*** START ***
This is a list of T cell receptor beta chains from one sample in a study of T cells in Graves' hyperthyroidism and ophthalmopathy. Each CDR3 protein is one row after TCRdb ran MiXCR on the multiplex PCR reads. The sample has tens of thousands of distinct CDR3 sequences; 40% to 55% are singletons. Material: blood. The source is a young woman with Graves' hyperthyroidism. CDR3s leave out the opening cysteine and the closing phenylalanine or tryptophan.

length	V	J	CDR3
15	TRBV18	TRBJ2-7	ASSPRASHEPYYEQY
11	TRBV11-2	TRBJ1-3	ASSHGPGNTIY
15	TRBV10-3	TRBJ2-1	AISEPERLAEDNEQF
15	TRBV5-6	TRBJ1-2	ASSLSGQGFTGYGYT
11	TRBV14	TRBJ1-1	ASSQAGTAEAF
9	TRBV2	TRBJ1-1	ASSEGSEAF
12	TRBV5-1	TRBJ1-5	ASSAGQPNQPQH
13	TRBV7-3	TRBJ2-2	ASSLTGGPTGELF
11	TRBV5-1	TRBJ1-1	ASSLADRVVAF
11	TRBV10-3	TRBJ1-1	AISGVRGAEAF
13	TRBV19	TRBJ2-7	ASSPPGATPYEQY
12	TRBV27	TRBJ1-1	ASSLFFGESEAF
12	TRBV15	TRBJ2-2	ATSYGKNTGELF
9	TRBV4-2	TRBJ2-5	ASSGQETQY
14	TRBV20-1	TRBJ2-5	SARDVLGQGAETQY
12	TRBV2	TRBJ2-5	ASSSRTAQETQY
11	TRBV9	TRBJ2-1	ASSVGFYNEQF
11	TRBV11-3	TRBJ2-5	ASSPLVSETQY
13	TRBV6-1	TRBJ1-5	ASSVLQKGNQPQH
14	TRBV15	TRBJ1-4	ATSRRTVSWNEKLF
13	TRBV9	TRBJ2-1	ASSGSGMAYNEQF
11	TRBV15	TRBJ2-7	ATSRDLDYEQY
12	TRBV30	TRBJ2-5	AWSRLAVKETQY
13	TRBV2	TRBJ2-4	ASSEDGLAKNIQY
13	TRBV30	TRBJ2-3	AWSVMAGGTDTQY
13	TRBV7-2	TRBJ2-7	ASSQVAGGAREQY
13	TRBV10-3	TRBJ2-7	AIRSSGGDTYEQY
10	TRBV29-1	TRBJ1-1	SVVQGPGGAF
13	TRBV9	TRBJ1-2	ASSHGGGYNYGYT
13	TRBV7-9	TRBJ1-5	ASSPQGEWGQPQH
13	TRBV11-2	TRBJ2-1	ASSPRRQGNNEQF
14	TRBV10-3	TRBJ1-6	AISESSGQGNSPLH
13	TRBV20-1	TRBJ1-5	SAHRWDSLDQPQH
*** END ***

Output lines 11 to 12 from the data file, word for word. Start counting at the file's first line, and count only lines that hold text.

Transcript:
11	TRBV5-1	TRBJ1-1	ASSLADRVVAF
11	TRBV10-3	TRBJ1-1	AISGVRGAEAF